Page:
Where: Room C0929, Niagara building, Nordenskiöldsgatan 1, Malmö
Armenian Genocide Memorial complex of Tsitsernakaberd, Yerevan, Armenia
Photo: Flickr David Stanley
RUCARR seminar on February 14
Dr. Mikhail Suslov: Fantasy and Politics in Contemporary Russian Science Fiction
When: February 14, 13.15
Where: Niagara Building, Nordenskiöldsgatan 1, Room: NIC:1029
This talk inquires into the ways in which utopian narratives interact with political discourses and facilitate identity-making in post-Soviet Russia. The paper brings together various academic perspectives, including literature studies, cultural studies, and studies of ideologies and politics in order to comprehensively analyze the syncretic genre of science fiction. Works of science fiction condense political myths, metaphors, concepts and emotions, thereby giving us a better understanding of Russian political culture. I argue that the study of sociopolitical science fiction and utopias exposes the ideational tracks on which Russian society in Putin’s third presidency glided smoothly into the annexation of Crimea, the war in Donbas, and confrontation with the West. At the same time, post-Soviet science fiction addresses such issues of international pertinence as the rise of nationalism, right-wing populism and imperial revanchism and attempts to strike a balance between modernization and cultural authenticity.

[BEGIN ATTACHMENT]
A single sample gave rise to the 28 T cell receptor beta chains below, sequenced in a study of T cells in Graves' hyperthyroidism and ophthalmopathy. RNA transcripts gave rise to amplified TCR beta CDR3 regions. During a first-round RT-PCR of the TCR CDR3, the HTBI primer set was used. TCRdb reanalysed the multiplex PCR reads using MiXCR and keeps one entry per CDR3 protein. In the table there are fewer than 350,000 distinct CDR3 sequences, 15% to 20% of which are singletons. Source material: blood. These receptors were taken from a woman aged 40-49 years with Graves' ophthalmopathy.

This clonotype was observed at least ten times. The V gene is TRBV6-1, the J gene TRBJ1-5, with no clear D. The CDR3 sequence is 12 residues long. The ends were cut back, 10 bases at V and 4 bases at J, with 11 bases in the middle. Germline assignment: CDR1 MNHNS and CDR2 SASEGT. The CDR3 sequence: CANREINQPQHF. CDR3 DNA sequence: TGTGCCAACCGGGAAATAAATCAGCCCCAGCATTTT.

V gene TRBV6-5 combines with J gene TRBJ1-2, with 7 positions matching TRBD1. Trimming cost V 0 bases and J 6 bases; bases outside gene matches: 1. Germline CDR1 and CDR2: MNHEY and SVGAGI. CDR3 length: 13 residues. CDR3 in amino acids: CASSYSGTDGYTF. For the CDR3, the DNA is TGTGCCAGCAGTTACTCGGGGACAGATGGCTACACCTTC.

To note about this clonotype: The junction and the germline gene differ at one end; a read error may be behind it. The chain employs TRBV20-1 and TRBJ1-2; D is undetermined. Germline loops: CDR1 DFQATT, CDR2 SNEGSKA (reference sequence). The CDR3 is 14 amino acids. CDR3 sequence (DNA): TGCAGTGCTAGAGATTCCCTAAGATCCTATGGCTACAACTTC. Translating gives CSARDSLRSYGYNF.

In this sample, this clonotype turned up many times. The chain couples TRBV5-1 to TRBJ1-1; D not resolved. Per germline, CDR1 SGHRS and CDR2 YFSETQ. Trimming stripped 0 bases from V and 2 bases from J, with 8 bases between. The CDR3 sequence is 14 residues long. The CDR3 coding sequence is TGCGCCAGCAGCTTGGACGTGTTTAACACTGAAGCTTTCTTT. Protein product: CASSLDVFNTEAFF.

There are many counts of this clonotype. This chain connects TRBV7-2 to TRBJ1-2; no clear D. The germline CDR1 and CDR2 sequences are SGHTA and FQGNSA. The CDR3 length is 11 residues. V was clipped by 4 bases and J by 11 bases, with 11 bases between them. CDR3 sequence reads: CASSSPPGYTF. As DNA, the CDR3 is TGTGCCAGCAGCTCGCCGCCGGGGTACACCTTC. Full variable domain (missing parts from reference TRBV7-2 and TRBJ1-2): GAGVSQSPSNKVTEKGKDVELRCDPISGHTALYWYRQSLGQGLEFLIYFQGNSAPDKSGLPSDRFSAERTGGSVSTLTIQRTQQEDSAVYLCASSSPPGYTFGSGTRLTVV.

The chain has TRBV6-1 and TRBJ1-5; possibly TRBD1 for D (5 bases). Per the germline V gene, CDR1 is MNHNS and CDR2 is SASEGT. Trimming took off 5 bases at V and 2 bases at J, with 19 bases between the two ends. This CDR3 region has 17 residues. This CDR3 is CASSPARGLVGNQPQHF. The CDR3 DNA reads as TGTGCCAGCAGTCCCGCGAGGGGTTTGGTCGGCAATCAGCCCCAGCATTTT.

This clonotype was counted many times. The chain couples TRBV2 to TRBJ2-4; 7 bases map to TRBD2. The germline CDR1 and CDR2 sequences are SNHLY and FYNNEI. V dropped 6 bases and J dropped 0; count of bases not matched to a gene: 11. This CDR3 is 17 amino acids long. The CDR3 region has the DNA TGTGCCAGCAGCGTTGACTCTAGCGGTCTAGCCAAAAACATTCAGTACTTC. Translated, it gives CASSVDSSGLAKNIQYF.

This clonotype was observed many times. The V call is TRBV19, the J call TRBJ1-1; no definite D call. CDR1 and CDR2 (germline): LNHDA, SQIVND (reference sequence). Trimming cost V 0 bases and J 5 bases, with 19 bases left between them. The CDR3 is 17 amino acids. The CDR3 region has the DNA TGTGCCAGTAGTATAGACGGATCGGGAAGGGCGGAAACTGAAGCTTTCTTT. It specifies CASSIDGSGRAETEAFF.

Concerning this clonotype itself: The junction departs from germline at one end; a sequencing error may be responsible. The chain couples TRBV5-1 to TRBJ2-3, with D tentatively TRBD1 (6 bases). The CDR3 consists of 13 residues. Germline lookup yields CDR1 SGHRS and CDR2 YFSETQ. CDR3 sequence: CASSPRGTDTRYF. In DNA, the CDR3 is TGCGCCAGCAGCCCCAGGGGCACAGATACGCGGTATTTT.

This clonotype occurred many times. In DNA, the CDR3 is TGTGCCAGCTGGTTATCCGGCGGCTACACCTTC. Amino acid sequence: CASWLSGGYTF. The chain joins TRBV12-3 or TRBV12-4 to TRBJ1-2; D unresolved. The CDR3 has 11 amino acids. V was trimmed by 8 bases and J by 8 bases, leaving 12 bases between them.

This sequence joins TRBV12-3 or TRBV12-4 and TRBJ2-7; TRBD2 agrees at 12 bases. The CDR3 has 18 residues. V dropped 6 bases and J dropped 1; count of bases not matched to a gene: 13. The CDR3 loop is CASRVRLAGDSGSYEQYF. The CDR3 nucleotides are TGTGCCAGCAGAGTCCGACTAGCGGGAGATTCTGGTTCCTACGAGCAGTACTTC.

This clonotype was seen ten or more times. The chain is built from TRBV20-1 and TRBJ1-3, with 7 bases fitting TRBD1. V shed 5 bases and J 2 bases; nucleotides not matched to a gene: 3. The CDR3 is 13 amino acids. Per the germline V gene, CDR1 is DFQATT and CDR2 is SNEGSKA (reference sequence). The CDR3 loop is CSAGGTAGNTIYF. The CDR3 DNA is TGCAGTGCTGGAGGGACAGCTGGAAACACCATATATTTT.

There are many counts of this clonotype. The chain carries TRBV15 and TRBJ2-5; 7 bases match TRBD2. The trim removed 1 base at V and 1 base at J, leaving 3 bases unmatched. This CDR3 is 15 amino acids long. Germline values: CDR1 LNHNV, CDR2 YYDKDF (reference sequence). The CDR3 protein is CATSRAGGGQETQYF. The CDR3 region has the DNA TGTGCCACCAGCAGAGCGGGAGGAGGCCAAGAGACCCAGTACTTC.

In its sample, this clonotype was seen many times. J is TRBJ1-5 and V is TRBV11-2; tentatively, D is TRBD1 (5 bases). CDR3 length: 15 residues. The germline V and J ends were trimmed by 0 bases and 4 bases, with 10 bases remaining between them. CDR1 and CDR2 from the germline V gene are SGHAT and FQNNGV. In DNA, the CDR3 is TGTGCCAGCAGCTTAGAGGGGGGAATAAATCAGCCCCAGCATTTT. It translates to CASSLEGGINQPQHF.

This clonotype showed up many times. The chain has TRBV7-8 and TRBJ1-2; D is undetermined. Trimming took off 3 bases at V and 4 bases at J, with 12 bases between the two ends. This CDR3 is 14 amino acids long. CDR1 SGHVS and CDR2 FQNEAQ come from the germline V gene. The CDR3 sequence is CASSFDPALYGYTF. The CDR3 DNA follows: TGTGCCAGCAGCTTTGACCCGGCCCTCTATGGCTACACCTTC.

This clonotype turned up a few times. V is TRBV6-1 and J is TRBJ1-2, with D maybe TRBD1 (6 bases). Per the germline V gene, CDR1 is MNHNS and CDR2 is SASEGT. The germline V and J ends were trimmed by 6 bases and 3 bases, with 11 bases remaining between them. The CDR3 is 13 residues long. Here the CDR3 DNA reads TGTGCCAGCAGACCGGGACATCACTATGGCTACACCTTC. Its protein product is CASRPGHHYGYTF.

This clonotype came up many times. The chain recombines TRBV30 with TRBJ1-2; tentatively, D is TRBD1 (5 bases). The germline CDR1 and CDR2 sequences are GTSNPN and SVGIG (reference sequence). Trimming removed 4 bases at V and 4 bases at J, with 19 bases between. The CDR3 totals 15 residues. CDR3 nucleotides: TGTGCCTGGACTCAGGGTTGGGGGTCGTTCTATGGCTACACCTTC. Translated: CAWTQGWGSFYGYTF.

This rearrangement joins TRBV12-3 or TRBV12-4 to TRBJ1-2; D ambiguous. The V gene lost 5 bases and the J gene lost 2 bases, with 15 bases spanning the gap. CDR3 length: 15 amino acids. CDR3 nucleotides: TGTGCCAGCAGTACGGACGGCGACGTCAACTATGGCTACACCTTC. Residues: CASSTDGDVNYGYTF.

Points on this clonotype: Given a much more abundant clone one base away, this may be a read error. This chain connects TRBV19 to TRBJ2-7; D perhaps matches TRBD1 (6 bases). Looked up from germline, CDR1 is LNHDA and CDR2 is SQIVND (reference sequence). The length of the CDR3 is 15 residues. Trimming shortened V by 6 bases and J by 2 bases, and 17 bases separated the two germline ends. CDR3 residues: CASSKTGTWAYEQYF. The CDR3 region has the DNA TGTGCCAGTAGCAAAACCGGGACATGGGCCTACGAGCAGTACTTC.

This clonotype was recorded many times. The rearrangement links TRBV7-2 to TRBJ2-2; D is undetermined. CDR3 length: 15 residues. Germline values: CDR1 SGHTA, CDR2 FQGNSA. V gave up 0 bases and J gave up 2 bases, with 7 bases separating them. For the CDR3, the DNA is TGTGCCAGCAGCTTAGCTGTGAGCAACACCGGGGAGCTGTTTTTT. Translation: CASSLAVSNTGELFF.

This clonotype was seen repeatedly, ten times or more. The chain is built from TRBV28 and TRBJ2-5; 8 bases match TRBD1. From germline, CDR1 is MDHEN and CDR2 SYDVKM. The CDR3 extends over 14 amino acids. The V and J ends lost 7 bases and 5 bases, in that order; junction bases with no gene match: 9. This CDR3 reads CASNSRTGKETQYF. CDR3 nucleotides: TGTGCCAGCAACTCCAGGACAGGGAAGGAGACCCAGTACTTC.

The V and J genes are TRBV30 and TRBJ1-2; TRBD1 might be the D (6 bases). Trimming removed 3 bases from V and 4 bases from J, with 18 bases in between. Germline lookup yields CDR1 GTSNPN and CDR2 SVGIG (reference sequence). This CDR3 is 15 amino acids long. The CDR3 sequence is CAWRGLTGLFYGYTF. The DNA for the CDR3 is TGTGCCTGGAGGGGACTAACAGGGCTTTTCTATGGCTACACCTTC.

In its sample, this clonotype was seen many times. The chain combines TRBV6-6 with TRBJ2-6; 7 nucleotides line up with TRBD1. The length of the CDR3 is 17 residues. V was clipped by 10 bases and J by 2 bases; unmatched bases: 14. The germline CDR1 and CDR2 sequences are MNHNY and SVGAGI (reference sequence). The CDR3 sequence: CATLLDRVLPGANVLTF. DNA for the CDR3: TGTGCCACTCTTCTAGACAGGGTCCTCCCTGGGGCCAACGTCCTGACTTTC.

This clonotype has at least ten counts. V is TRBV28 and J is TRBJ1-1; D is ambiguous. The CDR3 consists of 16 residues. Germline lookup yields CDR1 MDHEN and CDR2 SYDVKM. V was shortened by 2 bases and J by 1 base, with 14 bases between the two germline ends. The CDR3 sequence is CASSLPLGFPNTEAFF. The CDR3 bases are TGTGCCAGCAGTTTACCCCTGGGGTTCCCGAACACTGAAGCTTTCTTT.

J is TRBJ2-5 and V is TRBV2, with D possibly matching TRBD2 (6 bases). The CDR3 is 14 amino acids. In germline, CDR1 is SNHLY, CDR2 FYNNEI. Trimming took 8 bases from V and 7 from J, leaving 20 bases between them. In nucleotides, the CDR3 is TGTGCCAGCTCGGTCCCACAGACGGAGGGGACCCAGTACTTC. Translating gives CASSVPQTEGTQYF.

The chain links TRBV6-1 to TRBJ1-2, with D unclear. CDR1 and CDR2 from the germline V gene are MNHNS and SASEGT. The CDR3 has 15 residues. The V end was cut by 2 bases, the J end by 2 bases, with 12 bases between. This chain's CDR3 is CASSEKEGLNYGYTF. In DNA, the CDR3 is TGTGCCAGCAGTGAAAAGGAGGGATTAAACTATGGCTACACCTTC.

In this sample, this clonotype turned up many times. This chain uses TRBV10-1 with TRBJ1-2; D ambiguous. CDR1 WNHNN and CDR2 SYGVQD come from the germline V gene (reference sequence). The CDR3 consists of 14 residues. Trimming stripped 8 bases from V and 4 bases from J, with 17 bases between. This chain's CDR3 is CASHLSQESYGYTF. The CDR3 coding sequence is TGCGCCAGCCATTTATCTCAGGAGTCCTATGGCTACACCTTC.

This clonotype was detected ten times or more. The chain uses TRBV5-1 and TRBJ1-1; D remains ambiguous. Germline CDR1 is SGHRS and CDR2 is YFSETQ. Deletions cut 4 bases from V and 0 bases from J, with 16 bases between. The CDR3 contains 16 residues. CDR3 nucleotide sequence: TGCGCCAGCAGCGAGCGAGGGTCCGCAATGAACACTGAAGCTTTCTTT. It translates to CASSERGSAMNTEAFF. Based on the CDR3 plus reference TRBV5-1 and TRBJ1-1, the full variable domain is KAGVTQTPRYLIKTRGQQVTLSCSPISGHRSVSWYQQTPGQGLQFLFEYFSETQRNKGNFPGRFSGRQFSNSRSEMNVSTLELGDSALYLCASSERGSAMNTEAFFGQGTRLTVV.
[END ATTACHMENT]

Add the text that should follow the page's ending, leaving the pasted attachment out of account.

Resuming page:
Mikhail Suslov is Assistant Professor of Russian History and Politics at the University of Copenhagen. His research focuses on Russian intellectual history, conservative, right-wing and religiously-motivated political ideas, geopolitical ideologies and socio-political utopias. His most recent papers dealing with (geo)political imagination include “The “Russian World” Concept: ‘Spheres of influence’ in the post-Soviet geopolitical ideology,” Geopolitics 23, no. 2 (2018) and “The Production of ‘Novorossiya’: A Territorial Brand in Public Debates,” Europe-Asia Studies 69, no. 2 (2017). Recently he edited Digital Orthodoxy in the Post- Soviet World: The Russian Orthodox Church and Web 2.0 (Stuttgart: Ibidem Verlag, 2016) and co- edited (with Mark Bassin) Eurasia 2.0: Post-Soviet Geopolitics in the Age of New Media (Lanham: Lexington Books, 2016).
Thank you to all participants at the conference ‘Promoting International Dialogue and Protecting Cultural Heritage in the Caucasus’ December 5-6 at RUCARR, Malmö University. It has been two days of most interesting presentations and engaging discussions and comments with participants from all parts of the Caucasus! And many thanks to the Swedish Institute for making this event possible.
We were very glad to see one of our Caucasus Studies II students at the recent Third Annual RUCARR conference.
Joseph Schloesser came all the way from Arizona: